"We find public schools under attack not because they are deemed ineffective,
but because they are public."
Reflection Card for Sixth-Grade Math
I recently attended parent/teacher conferences for my two grandchildren.
I received valuable feedback from a variety of high school and middle
school teachers. My favorite, and the most enlightening, information was
contained on a self-reflection sheet that my grandson Austin had filled
out at the direction of his sixth-grade math teacher. A reproduction of
the self-reflective document follows:
1.) One thing I did well on in Math this marking period was ____________________
2.) In Math this marking period I had the most difficulty with ____________________
3.) My behavior in Math has been _________________________________________
4.) My homework is done/not done on a daily basis________________________
5.) My goal(s) for the next marking period is (are) ____________________________
6.) Mark the following with: M=most of the time, S=sometimes, N=not really.
A. _____ In the classroom I work quietly and independently.
B. _____ I pay attention and concentrate during class.
C. _____ I network with other students to discuss my assignments.
D. _____ My work is well organized in a 3-ring binder.
E. _____ I show my parents my tests and quizzes and they sign them.
F. _____ I show all my work/steps in my homework as required by the teacher.
G. _____ I turn in my assignments on a daily basis.
H. _____ I use my best handwriting in my homework.
I. _____ My homework is completed and looks neat before I turn it in.
J. _____ I receive help at home with my assignments.
K. _____ I receive help from my teacher after/during school.
L. _____ I bring my calculator T130X to class every day.
3. Spirit Whisperer Contemplation [back
How would it change your day if your role were to elicit questions rather
than to ask them?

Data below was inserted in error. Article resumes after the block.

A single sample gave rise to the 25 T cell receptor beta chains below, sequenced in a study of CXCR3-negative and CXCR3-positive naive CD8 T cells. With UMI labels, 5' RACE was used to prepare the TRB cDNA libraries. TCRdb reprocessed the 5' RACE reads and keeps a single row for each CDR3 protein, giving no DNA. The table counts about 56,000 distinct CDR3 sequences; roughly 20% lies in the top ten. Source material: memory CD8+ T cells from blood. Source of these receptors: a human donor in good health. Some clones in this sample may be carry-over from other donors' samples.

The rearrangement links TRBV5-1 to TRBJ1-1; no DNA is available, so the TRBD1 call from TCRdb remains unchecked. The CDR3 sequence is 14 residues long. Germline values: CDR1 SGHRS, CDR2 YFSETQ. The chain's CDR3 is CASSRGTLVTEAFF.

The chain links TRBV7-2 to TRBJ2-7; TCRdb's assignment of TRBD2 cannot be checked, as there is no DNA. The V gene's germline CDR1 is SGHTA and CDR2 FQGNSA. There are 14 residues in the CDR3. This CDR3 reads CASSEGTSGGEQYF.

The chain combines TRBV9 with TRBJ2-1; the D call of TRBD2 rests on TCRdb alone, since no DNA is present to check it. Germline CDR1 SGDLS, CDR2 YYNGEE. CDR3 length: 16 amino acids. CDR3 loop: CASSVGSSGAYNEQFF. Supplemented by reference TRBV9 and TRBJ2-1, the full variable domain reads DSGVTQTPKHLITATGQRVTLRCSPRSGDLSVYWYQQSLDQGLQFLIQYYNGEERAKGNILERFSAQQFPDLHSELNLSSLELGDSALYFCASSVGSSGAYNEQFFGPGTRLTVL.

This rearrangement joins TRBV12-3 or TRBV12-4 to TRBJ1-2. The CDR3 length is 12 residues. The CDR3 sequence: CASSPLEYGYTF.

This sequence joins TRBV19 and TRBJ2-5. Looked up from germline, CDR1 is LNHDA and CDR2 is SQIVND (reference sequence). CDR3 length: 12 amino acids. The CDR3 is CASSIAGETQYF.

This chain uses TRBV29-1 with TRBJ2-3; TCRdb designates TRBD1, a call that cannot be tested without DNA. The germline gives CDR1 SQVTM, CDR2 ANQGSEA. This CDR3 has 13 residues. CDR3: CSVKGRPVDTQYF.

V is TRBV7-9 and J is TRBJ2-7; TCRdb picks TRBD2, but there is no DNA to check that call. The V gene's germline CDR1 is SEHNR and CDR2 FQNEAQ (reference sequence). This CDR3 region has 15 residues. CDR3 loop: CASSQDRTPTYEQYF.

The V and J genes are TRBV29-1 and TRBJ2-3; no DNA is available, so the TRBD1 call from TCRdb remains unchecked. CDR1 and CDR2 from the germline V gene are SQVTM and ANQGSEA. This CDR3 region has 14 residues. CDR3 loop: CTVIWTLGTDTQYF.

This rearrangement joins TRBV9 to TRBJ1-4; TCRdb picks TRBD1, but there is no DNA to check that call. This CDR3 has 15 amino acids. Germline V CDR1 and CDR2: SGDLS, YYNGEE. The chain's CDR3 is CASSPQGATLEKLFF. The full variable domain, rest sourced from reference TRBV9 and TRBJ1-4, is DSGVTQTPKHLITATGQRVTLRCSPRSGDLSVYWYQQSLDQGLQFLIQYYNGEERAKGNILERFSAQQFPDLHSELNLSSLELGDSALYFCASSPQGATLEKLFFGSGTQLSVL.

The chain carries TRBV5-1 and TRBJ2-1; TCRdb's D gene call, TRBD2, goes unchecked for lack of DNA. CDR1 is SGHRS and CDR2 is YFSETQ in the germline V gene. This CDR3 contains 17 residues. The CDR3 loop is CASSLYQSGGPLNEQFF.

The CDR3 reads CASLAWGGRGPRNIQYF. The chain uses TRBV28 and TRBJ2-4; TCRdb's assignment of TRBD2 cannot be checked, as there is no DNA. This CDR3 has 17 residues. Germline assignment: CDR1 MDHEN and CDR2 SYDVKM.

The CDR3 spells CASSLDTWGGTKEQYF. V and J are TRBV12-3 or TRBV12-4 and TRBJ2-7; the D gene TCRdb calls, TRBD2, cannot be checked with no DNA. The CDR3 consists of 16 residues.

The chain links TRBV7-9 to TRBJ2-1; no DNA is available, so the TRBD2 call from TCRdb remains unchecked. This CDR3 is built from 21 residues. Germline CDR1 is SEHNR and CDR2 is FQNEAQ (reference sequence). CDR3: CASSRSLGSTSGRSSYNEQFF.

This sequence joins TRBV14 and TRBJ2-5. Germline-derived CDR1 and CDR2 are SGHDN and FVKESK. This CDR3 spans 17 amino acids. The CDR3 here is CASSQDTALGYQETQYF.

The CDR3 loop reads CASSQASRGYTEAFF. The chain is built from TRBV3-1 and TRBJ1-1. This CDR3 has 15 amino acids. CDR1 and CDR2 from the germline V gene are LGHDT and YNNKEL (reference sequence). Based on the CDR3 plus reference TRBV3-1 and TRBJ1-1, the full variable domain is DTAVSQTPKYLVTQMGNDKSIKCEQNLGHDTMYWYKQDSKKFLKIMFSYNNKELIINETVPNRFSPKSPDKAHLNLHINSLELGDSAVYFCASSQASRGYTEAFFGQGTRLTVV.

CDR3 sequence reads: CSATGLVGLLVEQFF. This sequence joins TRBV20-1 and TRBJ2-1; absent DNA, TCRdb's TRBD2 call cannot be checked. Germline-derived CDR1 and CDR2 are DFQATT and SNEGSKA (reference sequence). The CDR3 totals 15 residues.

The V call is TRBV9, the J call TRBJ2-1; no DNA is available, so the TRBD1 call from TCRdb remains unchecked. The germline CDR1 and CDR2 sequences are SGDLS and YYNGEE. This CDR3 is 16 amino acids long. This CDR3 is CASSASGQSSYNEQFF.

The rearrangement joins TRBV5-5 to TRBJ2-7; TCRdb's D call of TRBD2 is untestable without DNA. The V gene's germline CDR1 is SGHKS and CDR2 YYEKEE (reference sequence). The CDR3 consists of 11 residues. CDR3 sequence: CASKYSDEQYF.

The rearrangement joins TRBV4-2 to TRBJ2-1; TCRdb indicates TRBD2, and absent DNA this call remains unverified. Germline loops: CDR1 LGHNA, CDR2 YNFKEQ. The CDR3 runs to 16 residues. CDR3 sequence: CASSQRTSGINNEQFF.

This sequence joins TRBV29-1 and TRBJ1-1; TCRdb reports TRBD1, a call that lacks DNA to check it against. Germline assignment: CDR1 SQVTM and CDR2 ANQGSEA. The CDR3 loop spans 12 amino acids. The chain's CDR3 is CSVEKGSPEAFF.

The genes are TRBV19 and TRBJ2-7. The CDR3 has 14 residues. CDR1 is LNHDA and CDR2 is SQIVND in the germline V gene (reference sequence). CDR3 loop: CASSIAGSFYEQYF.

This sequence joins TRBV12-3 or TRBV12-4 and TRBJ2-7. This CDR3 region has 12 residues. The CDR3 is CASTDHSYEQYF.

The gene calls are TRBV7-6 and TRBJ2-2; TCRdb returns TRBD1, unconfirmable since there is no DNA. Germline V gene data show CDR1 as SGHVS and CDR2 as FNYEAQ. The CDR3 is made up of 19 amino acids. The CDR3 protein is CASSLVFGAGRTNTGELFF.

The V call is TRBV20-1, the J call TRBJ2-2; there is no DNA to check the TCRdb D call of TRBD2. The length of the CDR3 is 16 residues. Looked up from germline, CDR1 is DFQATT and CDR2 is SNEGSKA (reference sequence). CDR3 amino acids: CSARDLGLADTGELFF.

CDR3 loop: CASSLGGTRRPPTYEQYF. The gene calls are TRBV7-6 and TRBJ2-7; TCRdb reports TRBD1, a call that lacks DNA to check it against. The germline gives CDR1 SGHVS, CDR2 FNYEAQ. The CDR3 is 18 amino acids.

4. Manage Your Subscription [back
A.) If you are receiving the newsletter as a forward and would like
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C.) Back issues of the Response-Able Educator Newsletter can be found here.
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E.) Please recommend this free e-newsletter to any teachers you know
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Be sure to let us know your old e-mail address so we can unsubscribe it.
A sign displayed in an English teacher's classroom: I am here to stamp
out, eradicate, and eliminate superfluous redundancy.
Questions to Which You Already Know the Answers
Beware of questions to which you already know the answers.
"Do you know where your seat is?"
"Where were you when I explained this?"
"What did I just tell you?"
"Didn't I just explain that?"
"Haven't you started yet?"
These are not questions. They are thinly veiled accusations full of
sarcasm and ridicule. They require no answers. In fact, if a student did
answer one of these questions, he or she would be accused of insolence.
Imagine this exchange:
"Do you know where your seat is?"
"Yes, it's right over there, third row, fourth one back."
Most likely, the student would be considered disrespectful. Actually,
in this case the teacher fired the first shot.
Use Teacher Talk that communicates respect in the midst of frustration
and irritation. Instead of "Do you know where your seat is?" say, "Bill,
I need you in your seat, now!" Replace "Haven't you started yet?" with
"Beth, it's past time to begin. I'll be back in one minute to check your
To use Teacher Talk that is clear, direct, and respectful, eliminate
questions to which you already know the answers.
(Adapted from "Teacher Talk: What It Really Means," by Chick Moorman
and Nancy Weber. This popular book has just gone into its eleventh printing,
a run of 2,000 that brings the total number of copies in print to 32,500.
To celebrate, we have decided to offer a September/October special price